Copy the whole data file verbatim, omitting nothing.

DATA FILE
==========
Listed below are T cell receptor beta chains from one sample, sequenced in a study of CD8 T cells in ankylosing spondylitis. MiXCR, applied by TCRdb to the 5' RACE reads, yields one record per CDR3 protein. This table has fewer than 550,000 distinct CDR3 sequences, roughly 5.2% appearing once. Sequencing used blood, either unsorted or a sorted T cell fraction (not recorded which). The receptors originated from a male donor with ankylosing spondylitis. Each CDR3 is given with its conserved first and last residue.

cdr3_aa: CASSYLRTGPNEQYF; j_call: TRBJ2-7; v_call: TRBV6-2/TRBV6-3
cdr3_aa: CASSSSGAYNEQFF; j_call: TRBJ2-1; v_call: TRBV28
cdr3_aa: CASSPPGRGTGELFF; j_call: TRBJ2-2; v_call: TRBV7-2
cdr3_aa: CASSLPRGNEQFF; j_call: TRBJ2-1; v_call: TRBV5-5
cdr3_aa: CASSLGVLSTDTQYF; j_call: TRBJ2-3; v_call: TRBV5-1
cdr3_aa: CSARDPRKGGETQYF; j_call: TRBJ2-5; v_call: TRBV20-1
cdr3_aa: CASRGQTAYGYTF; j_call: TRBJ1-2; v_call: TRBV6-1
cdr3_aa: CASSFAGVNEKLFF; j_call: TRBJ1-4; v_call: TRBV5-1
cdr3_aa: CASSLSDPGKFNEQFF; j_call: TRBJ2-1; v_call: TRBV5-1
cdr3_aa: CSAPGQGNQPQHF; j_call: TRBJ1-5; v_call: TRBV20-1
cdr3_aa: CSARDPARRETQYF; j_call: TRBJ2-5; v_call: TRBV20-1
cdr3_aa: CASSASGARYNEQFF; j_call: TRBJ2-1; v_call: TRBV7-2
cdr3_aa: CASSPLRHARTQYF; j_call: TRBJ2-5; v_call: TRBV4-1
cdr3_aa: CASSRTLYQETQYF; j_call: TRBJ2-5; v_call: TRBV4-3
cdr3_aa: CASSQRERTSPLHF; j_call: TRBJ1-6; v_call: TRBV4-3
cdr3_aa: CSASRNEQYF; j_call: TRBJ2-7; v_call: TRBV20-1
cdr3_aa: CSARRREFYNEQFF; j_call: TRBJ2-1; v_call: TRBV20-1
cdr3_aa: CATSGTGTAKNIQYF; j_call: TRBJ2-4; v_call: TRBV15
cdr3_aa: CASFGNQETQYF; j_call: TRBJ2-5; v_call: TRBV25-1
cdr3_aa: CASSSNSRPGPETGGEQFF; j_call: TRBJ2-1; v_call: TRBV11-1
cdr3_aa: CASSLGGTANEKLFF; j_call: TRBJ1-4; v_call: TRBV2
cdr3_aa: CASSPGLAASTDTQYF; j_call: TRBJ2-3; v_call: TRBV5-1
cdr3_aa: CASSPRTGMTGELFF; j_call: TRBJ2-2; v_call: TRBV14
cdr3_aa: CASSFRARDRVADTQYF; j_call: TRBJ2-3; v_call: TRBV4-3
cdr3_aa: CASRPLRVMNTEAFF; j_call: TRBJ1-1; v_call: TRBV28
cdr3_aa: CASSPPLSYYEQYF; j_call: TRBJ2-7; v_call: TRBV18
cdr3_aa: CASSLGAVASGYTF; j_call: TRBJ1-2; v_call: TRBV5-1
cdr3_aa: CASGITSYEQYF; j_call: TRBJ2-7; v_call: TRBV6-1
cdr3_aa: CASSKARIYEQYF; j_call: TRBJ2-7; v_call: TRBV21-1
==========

Listed below are T cell receptor beta chains from one sample, sequenced in a study of CD8 T cells in ankylosing spondylitis. MiXCR, applied by TCRdb to the 5' RACE reads, yields one record per CDR3 protein. This table has fewer than 550,000 distinct CDR3 sequences, roughly 5.2% appearing once. Sequencing used blood, either unsorted or a sorted T cell fraction (not recorded which). The receptors originated from a male donor with ankylosing spondylitis. Each CDR3 is given with its conserved first and last residue.

cdr3_aa: CASSYLRTGPNEQYF; j_call: TRBJ2-7; v_call: TRBV6-2/TRBV6-3
cdr3_aa: CASSSSGAYNEQFF; j_call: TRBJ2-1; v_call: TRBV28
cdr3_aa: CASSPPGRGTGELFF; j_call: TRBJ2-2; v_call: TRBV7-2
cdr3_aa: CASSLPRGNEQFF; j_call: TRBJ2-1; v_call: TRBV5-5
cdr3_aa: CASSLGVLSTDTQYF; j_call: TRBJ2-3; v_call: TRBV5-1
cdr3_aa: CSARDPRKGGETQYF; j_call: TRBJ2-5; v_call: TRBV20-1
cdr3_aa: CASRGQTAYGYTF; j_call: TRBJ1-2; v_call: TRBV6-1
cdr3_aa: CASSFAGVNEKLFF; j_call: TRBJ1-4; v_call: TRBV5-1
cdr3_aa: CASSLSDPGKFNEQFF; j_call: TRBJ2-1; v_call: TRBV5-1
cdr3_aa: CSAPGQGNQPQHF; j_call: TRBJ1-5; v_call: TRBV20-1
cdr3_aa: CSARDPARRETQYF; j_call: TRBJ2-5; v_call: TRBV20-1
cdr3_aa: CASSASGARYNEQFF; j_call: TRBJ2-1; v_call: TRBV7-2
cdr3_aa: CASSPLRHARTQYF; j_call: TRBJ2-5; v_call: TRBV4-1
cdr3_aa: CASSRTLYQETQYF; j_call: TRBJ2-5; v_call: TRBV4-3
cdr3_aa: CASSQRERTSPLHF; j_call: TRBJ1-6; v_call: TRBV4-3
cdr3_aa: CSASRNEQYF; j_call: TRBJ2-7; v_call: TRBV20-1
cdr3_aa: CSARRREFYNEQFF; j_call: TRBJ2-1; v_call: TRBV20-1
cdr3_aa: CATSGTGTAKNIQYF; j_call: TRBJ2-4; v_call: TRBV15
cdr3_aa: CASFGNQETQYF; j_call: TRBJ2-5; v_call: TRBV25-1
cdr3_aa: CASSSNSRPGPETGGEQFF; j_call: TRBJ2-1; v_call: TRBV11-1
cdr3_aa: CASSLGGTANEKLFF; j_call: TRBJ1-4; v_call: TRBV2
cdr3_aa: CASSPGLAASTDTQYF; j_call: TRBJ2-3; v_call: TRBV5-1
cdr3_aa: CASSPRTGMTGELFF; j_call: TRBJ2-2; v_call: TRBV14
cdr3_aa: CASSFRARDRVADTQYF; j_call: TRBJ2-3; v_call: TRBV4-3
cdr3_aa: CASRPLRVMNTEAFF; j_call: TRBJ1-1; v_call: TRBV28
cdr3_aa: CASSPPLSYYEQYF; j_call: TRBJ2-7; v_call: TRBV18
cdr3_aa: CASSLGAVASGYTF; j_call: TRBJ1-2; v_call: TRBV5-1
cdr3_aa: CASGITSYEQYF; j_call: TRBJ2-7; v_call: TRBV6-1
cdr3_aa: CASSKARIYEQYF; j_call: TRBJ2-7; v_call: TRBV21-1